Friday, Zambrano blew up once again after allowing four runs in the first inning. Zambrano got A.J. Pierzynski to ground out to first to end the inning, and after Derrek Lee tossed the ball to a covering Zambrano, Big Z stomped on the bag.

Zambrano, a known head-case, began a temper-tantrum when he got into the dugout. At some point Lou Piniella said something to Zambrano and then so did Lee. At that point, Zambrano started coming at Lee and yelling at him. Lee could be seen telling Zambrano his actions were "B.S." but he didn't use initials. After Zambrano threw down a water cooler, Lou Piniella got involved again and Zambrano went to the clubhouse. As Tom Gorzelanny warmed up in the bullpen, Zambrano came back into the dugout.

Whether the conflict was between the two players or just Lee sticking up for the other 23 men on the team was unclear. Juan Pierre did lead off the game with a grounder down the line by Lee, but it appeared to be a tough play as Lee was playing in to defend against the bunt. Zambrano was lifted after one inning, four hits and the four runs -- three off a home run by Carlos Quentin. Gorzelanny threw 3 1/3 innings, not allowing a hit until Gordon Beckham's solo homer in the fifth.

Lee was the first batter of the inning and struck out. After coming back to the dugout, he sat near Zambrano. In the several TV shots of the dugout, the two were not looking at each other.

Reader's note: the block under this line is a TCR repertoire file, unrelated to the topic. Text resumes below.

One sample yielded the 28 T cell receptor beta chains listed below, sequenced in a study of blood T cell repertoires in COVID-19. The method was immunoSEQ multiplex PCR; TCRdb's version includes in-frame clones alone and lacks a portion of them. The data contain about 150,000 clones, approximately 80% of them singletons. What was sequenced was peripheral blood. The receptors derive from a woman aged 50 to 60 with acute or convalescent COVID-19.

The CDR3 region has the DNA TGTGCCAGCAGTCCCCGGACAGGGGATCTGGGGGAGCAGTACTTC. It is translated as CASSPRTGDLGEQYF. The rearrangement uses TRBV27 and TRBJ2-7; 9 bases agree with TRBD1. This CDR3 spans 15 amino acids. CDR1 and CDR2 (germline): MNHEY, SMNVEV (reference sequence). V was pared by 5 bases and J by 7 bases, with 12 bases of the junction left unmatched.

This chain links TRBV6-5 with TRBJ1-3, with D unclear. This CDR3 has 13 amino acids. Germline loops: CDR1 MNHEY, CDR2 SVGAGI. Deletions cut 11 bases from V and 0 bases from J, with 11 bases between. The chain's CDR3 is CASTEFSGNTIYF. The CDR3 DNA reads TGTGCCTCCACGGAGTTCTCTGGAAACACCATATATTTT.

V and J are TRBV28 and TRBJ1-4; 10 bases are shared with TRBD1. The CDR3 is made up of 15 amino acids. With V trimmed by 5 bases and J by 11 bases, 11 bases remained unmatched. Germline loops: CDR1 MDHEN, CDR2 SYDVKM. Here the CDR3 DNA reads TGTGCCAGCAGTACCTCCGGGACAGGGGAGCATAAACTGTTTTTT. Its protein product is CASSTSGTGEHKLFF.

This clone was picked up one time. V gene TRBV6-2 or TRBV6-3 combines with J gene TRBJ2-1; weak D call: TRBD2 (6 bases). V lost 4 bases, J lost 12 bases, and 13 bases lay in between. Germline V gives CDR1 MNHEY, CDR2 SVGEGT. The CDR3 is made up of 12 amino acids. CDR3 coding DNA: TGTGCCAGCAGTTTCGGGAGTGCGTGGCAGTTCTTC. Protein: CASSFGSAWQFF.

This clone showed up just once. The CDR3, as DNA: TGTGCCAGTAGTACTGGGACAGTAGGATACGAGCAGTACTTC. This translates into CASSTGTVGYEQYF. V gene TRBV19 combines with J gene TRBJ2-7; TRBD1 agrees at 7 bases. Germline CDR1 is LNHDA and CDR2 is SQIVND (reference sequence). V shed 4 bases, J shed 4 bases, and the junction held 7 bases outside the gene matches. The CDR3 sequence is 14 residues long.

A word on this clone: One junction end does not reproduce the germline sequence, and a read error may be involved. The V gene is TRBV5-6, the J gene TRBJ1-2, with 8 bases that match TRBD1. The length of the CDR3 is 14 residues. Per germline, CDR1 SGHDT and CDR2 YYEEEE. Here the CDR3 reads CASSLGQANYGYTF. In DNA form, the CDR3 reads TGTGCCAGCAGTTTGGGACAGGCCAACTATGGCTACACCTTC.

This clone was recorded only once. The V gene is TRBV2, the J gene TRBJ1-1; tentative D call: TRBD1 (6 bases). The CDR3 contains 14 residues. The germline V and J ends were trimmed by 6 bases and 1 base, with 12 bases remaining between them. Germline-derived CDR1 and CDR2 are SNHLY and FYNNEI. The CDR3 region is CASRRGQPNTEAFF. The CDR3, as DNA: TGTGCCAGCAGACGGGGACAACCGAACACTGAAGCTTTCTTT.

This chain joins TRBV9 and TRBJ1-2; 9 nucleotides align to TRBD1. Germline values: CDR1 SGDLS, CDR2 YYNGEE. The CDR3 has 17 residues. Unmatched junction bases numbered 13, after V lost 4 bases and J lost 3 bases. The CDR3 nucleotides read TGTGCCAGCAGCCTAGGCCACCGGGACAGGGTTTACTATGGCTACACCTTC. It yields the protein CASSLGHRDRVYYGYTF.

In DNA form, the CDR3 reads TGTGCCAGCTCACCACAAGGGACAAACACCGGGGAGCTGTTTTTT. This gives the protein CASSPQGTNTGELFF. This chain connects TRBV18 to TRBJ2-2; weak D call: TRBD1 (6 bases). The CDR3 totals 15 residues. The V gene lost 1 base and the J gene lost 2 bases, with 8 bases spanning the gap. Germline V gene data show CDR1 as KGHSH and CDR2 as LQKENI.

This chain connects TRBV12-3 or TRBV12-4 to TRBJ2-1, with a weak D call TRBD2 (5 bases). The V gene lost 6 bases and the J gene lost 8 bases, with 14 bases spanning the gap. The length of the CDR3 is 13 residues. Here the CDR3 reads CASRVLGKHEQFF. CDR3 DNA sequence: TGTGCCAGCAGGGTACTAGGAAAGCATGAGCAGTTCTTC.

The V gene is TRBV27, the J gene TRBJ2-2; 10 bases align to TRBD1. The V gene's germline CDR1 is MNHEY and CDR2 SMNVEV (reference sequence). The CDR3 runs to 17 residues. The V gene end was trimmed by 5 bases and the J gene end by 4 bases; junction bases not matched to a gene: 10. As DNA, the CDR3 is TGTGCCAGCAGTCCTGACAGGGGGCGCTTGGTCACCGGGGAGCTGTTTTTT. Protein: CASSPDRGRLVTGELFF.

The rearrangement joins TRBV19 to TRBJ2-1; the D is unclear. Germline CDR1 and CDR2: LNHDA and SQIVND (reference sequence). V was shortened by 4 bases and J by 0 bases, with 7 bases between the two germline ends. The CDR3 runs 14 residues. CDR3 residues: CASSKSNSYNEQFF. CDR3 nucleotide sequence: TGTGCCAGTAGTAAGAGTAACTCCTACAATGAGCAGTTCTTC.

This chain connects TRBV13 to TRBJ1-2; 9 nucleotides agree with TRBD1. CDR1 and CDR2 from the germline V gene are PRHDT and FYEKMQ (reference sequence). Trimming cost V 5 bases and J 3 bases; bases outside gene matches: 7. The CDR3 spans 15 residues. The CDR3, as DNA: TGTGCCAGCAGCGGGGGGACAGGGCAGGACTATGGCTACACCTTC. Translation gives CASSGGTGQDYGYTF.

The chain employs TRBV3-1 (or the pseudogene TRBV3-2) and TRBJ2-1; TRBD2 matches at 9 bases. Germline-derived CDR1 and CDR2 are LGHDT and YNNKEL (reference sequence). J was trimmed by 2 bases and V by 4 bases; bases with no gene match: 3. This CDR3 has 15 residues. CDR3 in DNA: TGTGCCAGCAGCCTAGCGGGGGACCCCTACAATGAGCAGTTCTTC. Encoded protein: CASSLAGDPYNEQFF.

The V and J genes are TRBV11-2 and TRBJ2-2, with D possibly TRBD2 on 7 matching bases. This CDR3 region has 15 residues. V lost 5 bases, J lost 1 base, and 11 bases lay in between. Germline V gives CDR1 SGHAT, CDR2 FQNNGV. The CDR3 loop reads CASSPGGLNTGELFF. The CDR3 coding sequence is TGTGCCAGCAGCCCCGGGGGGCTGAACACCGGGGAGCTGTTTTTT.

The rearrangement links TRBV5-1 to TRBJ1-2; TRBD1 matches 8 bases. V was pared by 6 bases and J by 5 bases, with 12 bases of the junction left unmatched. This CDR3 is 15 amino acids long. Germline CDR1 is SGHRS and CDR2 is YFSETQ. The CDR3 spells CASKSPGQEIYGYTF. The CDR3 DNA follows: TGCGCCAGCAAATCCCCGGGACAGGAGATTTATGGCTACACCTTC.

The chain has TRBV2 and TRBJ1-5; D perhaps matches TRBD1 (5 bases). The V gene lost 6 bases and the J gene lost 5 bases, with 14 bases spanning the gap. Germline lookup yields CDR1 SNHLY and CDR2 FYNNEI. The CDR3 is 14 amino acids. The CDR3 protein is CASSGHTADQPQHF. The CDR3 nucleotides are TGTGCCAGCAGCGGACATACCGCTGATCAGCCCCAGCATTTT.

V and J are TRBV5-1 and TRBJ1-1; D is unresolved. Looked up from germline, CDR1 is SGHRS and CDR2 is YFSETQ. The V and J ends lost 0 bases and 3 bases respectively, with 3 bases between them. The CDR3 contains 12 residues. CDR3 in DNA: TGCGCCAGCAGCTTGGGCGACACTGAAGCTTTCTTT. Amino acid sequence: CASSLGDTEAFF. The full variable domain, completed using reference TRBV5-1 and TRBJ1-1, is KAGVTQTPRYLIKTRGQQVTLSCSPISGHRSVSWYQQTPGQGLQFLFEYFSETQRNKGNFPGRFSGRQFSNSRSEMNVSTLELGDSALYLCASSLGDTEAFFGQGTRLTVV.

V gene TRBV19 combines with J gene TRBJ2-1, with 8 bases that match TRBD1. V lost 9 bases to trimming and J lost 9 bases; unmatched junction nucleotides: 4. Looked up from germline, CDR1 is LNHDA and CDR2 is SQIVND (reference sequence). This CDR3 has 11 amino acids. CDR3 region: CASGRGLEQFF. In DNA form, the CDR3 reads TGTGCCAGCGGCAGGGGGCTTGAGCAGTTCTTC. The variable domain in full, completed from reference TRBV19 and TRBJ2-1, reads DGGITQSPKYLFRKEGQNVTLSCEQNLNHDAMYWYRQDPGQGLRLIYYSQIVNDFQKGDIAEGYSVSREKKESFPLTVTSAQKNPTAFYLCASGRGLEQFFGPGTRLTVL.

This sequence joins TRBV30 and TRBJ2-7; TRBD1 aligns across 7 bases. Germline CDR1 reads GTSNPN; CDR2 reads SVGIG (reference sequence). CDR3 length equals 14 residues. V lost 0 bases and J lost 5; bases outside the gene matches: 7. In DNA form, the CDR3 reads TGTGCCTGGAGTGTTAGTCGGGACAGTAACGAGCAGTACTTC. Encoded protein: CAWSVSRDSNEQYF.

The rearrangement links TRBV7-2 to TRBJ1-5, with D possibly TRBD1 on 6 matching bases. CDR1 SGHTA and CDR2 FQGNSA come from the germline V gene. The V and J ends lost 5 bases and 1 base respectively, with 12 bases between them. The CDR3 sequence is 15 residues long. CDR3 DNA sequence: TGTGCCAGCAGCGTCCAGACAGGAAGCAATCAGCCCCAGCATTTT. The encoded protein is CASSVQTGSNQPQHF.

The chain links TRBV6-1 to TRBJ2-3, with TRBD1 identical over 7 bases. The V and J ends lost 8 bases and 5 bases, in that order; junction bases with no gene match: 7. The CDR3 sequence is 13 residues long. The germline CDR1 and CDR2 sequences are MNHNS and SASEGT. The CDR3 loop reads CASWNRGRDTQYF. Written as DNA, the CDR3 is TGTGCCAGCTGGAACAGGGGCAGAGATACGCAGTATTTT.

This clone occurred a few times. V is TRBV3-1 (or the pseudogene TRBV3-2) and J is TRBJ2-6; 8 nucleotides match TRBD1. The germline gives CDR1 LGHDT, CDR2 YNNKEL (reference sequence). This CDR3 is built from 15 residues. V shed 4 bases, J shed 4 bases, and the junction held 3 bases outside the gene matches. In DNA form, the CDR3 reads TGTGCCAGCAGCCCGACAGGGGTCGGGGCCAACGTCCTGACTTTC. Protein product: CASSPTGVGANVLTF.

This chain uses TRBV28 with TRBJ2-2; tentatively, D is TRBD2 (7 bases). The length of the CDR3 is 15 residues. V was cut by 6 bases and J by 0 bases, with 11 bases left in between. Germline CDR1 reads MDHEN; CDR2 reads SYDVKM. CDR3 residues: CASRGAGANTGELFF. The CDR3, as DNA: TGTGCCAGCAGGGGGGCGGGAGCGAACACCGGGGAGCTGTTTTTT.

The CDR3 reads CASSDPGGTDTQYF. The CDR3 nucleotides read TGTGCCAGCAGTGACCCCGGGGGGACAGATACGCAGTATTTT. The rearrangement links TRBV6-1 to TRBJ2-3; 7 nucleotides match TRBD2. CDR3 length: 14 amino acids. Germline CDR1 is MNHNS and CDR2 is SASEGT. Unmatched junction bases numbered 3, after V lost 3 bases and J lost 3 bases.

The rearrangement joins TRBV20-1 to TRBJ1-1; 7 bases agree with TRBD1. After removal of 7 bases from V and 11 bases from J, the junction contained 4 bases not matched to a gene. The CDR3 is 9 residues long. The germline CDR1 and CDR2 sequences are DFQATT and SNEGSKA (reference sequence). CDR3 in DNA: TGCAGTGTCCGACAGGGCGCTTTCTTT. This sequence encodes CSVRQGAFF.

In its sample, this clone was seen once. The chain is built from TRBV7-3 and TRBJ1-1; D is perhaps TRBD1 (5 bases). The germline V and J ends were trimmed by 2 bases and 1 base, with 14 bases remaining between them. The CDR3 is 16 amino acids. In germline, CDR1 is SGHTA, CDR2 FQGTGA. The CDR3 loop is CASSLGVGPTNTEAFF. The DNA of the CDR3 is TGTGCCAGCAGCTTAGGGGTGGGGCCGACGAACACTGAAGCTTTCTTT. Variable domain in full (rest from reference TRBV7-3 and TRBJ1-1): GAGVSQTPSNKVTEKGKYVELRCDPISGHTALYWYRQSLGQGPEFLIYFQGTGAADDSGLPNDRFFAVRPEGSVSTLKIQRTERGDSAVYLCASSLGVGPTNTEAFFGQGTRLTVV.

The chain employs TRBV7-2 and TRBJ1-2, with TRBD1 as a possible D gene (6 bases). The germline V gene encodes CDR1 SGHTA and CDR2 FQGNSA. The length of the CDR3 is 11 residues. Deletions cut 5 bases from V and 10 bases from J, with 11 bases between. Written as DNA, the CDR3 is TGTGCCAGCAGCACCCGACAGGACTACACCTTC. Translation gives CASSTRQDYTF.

Cubs announcer Bob Brenly unexplainably said it was "good to see some emotion" and that the Cubs have been a "dead-ass team."

The difference was who was showing emotion and what that emotion was. Zambrano has had several of these types of blow-ups in the past -- plunking White Sox players a year ago on the Southside, a fight in the dugout with Michael Barrett, a destroyed Gatorade machine and too many tantrums to count. Brenly's partner rightfully called him on it, as Len Casper noted emotion can be good, but with Zambrano it's a tired act.

It's no secret that opposing clubs like to get to Zambrano early because they all know he can be rattled and taken out of his game, leading to big innings and ineffectiveness. He's got a reputation in opposing clubhouses as a big, immature baby.

What's worse for the Cubs, who have already demoted Zambrano to the bullpen once this season, is that they're stuck with him. He signed a five-year, $91.5 million extension with the Cubs in August of 2007. Zambrano makes $17.875 million this season and next, $18 million in 2012 and there is a vesting player option for 2013, but he must finish first or second in the Cy Young vote in 2011 or in the top four in 2012 for that option to take effect.

The Cubs can't afford to release him and nobody will touch him on waivers, so they're stuck with him, cursing the team more than any goat.

-- C. Trent Rosecrans

UPDATE: According to a Chicago Tribune tweet, Zambrano was filmed screaming obscenities at local cameramen on his way out of the ballpark. The Cubs are going to love seeing that on TV ad nauseum.

For more baseball news, rumors and analysis, follow @cbssportsmlb on Twitter.

The views expressed in this blog are solely those of the author and do not reflect the views of CBS Sports or CBSSports.com